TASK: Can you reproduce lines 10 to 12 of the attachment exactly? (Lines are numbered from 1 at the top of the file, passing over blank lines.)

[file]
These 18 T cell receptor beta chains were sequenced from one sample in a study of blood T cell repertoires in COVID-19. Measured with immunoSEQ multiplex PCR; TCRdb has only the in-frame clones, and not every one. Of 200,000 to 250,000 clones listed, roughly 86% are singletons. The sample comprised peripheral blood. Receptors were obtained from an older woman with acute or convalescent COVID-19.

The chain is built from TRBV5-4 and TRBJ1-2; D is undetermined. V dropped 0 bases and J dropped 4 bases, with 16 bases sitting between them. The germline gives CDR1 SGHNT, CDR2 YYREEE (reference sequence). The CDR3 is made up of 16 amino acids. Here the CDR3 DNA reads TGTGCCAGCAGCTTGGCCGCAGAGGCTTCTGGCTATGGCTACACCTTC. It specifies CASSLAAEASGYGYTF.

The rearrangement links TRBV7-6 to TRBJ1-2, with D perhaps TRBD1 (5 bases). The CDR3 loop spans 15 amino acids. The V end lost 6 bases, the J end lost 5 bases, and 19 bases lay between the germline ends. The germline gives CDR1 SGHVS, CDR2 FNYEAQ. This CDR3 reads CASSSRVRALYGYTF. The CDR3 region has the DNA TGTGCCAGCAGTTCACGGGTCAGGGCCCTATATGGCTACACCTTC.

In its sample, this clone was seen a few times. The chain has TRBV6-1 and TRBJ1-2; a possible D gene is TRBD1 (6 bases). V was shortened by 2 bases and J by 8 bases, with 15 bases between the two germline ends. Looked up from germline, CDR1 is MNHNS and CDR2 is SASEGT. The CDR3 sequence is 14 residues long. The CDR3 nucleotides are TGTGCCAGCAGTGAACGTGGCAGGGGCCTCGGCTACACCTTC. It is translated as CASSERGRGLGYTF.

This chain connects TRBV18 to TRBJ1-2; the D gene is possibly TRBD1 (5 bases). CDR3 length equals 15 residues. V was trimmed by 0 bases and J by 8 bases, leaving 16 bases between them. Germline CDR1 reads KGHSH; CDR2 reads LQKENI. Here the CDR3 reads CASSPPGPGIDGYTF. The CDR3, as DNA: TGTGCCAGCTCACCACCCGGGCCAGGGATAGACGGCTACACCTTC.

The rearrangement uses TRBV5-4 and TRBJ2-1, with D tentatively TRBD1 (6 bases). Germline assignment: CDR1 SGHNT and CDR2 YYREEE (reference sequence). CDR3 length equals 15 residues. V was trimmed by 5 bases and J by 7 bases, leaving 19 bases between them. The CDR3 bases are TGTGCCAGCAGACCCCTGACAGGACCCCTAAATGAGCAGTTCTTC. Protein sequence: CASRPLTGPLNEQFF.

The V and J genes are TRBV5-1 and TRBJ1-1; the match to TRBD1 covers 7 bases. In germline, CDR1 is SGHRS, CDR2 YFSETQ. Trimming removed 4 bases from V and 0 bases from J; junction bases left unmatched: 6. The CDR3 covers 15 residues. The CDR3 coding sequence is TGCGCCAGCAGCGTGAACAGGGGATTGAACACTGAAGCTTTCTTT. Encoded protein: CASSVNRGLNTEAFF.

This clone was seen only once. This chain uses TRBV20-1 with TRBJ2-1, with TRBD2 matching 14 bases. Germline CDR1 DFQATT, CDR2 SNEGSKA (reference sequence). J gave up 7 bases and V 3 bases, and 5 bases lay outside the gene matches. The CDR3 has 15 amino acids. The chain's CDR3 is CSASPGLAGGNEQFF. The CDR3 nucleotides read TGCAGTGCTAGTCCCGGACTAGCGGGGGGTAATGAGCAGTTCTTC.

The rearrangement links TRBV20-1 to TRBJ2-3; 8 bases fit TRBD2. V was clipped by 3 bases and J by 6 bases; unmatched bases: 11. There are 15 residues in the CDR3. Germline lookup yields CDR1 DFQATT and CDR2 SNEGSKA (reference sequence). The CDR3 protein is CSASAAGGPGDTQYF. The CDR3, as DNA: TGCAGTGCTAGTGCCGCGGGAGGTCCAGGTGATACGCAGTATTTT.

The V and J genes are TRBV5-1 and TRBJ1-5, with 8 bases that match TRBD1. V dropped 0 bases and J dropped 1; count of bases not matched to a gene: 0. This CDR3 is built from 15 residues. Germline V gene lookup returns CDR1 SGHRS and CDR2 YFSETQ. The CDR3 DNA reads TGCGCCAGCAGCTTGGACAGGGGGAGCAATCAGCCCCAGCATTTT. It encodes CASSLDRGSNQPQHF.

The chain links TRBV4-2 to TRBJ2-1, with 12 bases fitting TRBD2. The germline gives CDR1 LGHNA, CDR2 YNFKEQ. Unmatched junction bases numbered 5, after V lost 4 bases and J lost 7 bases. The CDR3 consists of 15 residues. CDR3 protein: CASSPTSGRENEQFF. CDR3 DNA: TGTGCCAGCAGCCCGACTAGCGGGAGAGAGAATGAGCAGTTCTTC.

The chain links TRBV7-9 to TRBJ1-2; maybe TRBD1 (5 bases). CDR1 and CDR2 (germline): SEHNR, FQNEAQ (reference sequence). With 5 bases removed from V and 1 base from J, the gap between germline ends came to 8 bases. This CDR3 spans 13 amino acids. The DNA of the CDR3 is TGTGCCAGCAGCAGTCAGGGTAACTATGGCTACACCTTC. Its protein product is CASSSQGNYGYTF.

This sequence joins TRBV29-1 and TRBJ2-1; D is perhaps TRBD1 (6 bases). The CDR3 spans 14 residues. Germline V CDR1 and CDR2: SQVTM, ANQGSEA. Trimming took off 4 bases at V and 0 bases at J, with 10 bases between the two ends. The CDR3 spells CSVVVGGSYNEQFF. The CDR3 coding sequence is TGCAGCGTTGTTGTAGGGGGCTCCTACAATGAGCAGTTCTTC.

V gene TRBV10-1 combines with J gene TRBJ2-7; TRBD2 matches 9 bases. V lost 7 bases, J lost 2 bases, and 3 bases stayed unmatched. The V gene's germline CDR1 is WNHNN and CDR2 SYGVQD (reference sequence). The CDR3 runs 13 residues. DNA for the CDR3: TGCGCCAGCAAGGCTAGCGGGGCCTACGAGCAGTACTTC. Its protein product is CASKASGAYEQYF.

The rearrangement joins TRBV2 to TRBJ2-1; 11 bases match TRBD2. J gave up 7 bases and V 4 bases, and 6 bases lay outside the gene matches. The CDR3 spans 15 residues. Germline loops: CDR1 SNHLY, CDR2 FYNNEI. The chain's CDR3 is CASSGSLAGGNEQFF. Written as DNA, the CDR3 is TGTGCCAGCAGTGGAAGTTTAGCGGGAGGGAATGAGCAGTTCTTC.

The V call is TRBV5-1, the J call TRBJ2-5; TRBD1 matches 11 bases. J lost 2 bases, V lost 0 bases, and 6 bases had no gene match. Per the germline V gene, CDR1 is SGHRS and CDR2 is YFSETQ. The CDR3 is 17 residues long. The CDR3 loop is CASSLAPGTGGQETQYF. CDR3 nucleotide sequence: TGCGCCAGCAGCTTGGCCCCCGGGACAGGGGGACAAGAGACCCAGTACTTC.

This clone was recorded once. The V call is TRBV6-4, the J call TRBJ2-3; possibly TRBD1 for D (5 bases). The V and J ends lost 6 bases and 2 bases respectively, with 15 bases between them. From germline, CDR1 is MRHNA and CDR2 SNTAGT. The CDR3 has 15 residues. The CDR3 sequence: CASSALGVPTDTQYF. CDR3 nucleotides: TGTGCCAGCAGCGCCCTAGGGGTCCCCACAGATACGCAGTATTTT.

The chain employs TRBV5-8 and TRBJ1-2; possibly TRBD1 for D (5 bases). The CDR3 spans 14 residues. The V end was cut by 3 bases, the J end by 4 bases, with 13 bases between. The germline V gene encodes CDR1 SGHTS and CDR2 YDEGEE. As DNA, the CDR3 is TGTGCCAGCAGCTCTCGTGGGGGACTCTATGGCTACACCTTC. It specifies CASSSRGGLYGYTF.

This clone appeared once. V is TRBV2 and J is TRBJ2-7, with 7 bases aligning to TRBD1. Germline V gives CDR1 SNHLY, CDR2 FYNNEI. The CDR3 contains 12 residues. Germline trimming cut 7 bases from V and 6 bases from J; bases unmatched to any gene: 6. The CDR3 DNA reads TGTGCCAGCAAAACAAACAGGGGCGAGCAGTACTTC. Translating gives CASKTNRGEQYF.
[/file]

The V and J genes are TRBV5-1 and TRBJ1-5, with 8 bases that match TRBD1. V dropped 0 bases and J dropped 1; count of bases not matched to a gene: 0. This CDR3 is built from 15 residues. Germline V gene lookup returns CDR1 SGHRS and CDR2 YFSETQ. The CDR3 DNA reads TGCGCCAGCAGCTTGGACAGGGGGAGCAATCAGCCCCAGCATTTT. It encodes CASSLDRGSNQPQHF.

The chain links TRBV4-2 to TRBJ2-1, with 12 bases fitting TRBD2. The germline gives CDR1 LGHNA, CDR2 YNFKEQ. Unmatched junction bases numbered 5, after V lost 4 bases and J lost 7 bases. The CDR3 consists of 15 residues. CDR3 protein: CASSPTSGRENEQFF. CDR3 DNA: TGTGCCAGCAGCCCGACTAGCGGGAGAGAGAATGAGCAGTTCTTC.

The chain links TRBV7-9 to TRBJ1-2; maybe TRBD1 (5 bases). CDR1 and CDR2 (germline): SEHNR, FQNEAQ (reference sequence). With 5 bases removed from V and 1 base from J, the gap between germline ends came to 8 bases. This CDR3 spans 13 amino acids. The DNA of the CDR3 is TGTGCCAGCAGCAGTCAGGGTAACTATGGCTACACCTTC. Its protein product is CASSSQGNYGYTF.